A formal project plan was not devised, although broadband via DSL was provided in a timely manner at sites identified by the Members (i.e. either at their homes or Constituency Offices) on a geographical basis (serviced by local eircom engineers), and also based on the availability of the Members/their staff to provide access to the site. Of the 152 Members requesting DSL/broadband, 122 qualified for DSL, and 30 failed line tests. However, as more exchanges are DSL-enabled, the number of Members provided with DSL/broadband has been increasing over the past number of months.
4. Breakdown of the technology used to supply each Member of the Oireachtas:
Broadband is only provided to Members via DSL (over existing copper lines). Where DSL is not available, the Members may have a PSTN or ISDN connection.
5. Breakdown of the costs â€“ set-up/ongoing:
Set-up costs were €165* per site, plus €13,000* (for the entire project) for dedicated implementation tech support (€5,000*) and project management (€8,000*).
Ongoing costs are €45* per month per site, plus €17,694* for Year 1 Maintenance and Support, and €17,694* for Year 2 Maintenance and Support.
* Note: all costs quoted are exclusive of VAT
I’ve been approached a few times now for writing about certain products or running ads on this website. I’ve turned them all down. I don’t need any cash and I feel that Google Ads and all those annoying sneaky text link ads do nothing but piss people off. They piss me off anyway. Still, I’m a nice guy so I’ve put together a policy where I will allow a kind of advertisment on this site.
This is my advertising policy which I shall republish here:
You want to advertise on here? I donâ€™t do ads on my site. No fugly Google Adsense ads. No ads in my RSS feeds. This is still my personal and non-commercial site. If you want to help out then link to the site or subscribe to the site.
There are two methods of getting your product or service mentioned on this site though:
1. Email me about your product/service and tell me why I should blog about it. For this you really have to sell it hard and have to know my blog well and know your product would fit into the areas I blog about. If it actually interests me (even I canâ€™t tell a lot of the time) then Iâ€™ll blog about it. Thereâ€™s a big chance I wonâ€™t blog about it so donâ€™t take it personally.
2. The other method is like the above but you pay me 500 euros (a euro for roughly each daily visitor) and again if I think it is worthy Iâ€™ll blog about your product but with the stipulation that I can equally praise or thrash what you want to sell and Iâ€™ll be soliciting feedback from my readers too.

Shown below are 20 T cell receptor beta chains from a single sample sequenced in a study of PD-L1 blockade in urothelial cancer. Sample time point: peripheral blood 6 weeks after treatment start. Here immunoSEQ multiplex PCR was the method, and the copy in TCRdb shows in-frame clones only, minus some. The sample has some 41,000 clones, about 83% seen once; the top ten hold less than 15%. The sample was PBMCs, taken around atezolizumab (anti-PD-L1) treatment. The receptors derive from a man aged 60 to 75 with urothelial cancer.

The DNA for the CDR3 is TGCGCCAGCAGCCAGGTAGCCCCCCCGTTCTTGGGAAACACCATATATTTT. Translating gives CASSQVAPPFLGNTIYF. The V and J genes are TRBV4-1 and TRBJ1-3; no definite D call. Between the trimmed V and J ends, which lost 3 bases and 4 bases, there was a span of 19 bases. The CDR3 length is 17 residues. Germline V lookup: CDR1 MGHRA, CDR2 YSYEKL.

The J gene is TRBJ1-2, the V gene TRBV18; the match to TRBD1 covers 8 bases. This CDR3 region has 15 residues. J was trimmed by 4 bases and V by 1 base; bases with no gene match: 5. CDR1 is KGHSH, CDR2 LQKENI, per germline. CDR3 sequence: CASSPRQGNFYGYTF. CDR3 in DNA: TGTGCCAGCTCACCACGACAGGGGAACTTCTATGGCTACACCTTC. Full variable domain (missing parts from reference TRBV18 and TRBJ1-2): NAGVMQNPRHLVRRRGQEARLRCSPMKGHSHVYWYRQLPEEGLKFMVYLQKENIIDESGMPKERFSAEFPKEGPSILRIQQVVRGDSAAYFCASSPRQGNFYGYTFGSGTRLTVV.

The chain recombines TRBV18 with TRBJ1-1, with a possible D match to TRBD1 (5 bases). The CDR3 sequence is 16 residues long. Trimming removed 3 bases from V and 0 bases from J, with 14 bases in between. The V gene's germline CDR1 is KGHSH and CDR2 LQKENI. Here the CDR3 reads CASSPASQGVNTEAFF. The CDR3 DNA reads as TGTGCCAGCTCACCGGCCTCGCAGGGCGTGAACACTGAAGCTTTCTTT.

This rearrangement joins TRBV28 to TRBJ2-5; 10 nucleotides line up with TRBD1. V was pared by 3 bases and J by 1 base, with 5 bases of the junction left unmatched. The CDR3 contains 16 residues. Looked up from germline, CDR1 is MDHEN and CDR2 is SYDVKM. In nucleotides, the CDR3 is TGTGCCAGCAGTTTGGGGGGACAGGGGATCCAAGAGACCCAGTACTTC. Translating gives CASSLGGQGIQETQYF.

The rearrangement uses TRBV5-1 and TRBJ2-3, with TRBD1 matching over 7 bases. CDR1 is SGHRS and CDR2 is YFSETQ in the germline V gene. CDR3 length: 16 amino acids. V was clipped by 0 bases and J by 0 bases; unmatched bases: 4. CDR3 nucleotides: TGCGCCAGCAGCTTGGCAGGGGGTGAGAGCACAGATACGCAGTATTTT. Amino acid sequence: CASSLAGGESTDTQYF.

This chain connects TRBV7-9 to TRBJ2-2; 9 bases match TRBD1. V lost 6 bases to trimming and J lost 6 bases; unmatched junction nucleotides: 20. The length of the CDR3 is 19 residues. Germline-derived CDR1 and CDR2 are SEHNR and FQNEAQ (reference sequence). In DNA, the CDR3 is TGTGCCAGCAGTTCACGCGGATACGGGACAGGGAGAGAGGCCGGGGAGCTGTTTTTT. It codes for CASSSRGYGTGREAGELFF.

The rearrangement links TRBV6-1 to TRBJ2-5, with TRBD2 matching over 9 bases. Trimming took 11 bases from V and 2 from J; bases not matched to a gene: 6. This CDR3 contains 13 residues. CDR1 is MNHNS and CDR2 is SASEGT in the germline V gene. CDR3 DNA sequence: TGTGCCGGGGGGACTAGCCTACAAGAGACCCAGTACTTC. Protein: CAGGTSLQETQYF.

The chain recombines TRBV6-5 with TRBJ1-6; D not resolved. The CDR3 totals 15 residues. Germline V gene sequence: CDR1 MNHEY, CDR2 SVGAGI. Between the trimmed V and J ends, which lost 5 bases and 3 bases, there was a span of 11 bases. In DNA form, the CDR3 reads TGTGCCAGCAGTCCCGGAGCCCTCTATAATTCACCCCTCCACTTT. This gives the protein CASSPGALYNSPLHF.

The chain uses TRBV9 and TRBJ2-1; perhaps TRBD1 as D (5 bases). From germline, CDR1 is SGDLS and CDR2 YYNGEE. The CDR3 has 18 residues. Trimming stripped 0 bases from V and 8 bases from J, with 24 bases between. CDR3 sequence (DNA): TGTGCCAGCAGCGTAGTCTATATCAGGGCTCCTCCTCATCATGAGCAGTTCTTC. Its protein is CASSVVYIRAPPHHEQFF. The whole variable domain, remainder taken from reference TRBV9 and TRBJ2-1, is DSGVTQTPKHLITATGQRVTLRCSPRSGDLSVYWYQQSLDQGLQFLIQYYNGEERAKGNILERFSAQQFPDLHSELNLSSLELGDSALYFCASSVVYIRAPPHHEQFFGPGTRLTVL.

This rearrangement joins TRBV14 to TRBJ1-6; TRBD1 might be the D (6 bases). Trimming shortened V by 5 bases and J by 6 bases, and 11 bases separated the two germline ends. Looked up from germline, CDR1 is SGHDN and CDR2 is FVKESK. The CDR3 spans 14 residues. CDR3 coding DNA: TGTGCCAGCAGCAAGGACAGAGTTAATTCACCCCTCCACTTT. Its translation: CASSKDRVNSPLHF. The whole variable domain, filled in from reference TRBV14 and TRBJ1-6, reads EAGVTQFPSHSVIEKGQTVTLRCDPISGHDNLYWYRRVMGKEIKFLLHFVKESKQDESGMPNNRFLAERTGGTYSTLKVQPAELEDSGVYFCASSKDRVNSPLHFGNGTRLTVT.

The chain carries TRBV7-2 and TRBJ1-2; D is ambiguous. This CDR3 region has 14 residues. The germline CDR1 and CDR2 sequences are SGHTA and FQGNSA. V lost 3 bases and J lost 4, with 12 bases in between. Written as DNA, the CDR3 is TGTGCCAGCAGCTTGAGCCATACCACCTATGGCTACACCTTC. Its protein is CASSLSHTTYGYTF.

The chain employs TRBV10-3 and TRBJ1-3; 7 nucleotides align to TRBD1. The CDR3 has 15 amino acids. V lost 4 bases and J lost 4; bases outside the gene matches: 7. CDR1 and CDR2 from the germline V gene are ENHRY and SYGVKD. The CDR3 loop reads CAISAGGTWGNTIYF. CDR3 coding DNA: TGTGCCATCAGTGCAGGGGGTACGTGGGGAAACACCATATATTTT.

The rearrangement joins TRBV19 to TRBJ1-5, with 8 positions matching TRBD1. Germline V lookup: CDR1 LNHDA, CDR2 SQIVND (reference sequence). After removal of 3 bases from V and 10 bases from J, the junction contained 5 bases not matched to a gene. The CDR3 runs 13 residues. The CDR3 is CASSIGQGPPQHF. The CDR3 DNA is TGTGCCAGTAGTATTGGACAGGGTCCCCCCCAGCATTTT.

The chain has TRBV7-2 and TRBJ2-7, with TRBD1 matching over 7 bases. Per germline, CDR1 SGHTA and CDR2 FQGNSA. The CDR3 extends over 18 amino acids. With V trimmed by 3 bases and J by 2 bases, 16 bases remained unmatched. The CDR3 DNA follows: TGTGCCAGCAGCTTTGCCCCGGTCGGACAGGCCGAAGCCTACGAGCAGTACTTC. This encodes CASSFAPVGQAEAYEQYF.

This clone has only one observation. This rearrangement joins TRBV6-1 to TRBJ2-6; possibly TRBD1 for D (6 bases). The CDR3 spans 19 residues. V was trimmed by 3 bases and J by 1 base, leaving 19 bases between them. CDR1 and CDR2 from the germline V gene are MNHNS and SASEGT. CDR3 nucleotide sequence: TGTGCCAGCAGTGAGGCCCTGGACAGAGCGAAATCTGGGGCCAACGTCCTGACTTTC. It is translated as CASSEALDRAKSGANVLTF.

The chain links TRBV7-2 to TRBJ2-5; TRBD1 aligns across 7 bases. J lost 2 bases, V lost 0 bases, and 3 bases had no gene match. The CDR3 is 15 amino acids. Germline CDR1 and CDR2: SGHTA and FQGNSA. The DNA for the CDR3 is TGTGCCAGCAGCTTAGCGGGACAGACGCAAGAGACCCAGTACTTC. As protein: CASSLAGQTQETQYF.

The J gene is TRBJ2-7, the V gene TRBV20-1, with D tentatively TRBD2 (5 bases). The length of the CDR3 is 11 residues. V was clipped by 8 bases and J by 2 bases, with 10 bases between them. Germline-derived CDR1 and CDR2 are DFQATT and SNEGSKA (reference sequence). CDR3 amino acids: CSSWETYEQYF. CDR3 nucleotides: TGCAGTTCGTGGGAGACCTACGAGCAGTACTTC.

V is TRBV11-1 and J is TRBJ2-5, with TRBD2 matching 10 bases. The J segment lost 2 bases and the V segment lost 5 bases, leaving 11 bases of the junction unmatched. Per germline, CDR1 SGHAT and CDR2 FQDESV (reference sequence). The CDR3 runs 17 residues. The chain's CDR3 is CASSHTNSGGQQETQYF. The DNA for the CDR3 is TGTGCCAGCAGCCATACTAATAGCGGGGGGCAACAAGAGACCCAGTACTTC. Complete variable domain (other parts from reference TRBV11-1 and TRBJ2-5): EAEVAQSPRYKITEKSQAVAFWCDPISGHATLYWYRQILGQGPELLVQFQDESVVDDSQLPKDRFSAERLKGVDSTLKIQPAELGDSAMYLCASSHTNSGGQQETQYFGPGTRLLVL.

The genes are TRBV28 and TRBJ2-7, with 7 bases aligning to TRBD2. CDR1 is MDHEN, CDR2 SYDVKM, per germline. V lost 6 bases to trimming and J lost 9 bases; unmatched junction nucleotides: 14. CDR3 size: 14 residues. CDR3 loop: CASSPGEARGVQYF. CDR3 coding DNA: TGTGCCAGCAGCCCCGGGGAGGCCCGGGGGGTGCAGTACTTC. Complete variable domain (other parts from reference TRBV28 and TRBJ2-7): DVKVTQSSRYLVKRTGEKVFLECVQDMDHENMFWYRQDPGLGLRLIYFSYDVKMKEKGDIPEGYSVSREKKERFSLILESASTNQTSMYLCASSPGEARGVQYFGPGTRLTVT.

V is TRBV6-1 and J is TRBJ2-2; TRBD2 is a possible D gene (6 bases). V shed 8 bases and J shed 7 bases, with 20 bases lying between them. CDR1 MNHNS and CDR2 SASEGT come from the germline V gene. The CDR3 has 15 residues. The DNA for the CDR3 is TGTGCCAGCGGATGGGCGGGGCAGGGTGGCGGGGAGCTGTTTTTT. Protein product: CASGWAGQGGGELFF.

Oh and being a lover of transparency the blog title will be â€œ500 euros blog post: Product name.â€? Again, thereâ€™s a low chance of me agreeing to pimp your product this way. You only get one blog post too and there is no set time limit when it appears as the top post. Iâ€™m not into pageviews, click-thru rates or any of that stuff so donâ€™t ask about them. Think of me as a sandal-wearing hippy where on clear non-stoned days I might agree to mention your product.
Shel Israel has written part one on his take on Ireland and Irish Entrepreneurs. I had a decent enough chat with him the day of the June IT@Cork Conference and he gave me a brief overview of the history of Silicon Valley and VCs. It was really interesting to see how all of it started and how Ireland has an environment like that, though not fully like the states.
Meanwhile the Edge Embossing blog gives a pros and cons of going it alone when starting a business.
by Fenway Parker
ROSES are red
So is Pop’s nose
He’s asleep on the couch
wearing Mom’s clothes
What’s a god helmet? Science invents a new way to trip using magnets. I just love the following line, though it hasn’t much to do with the core bit of the article:
this is the great British sport of “moron baiting”
10 booming cities for Tech in the US. Where are the areas in Ireland, outside of Dublin?
Daragh McGrath is doing a cool thing for charity. He’s building homes for those that can’t afford them. He’s looking for help.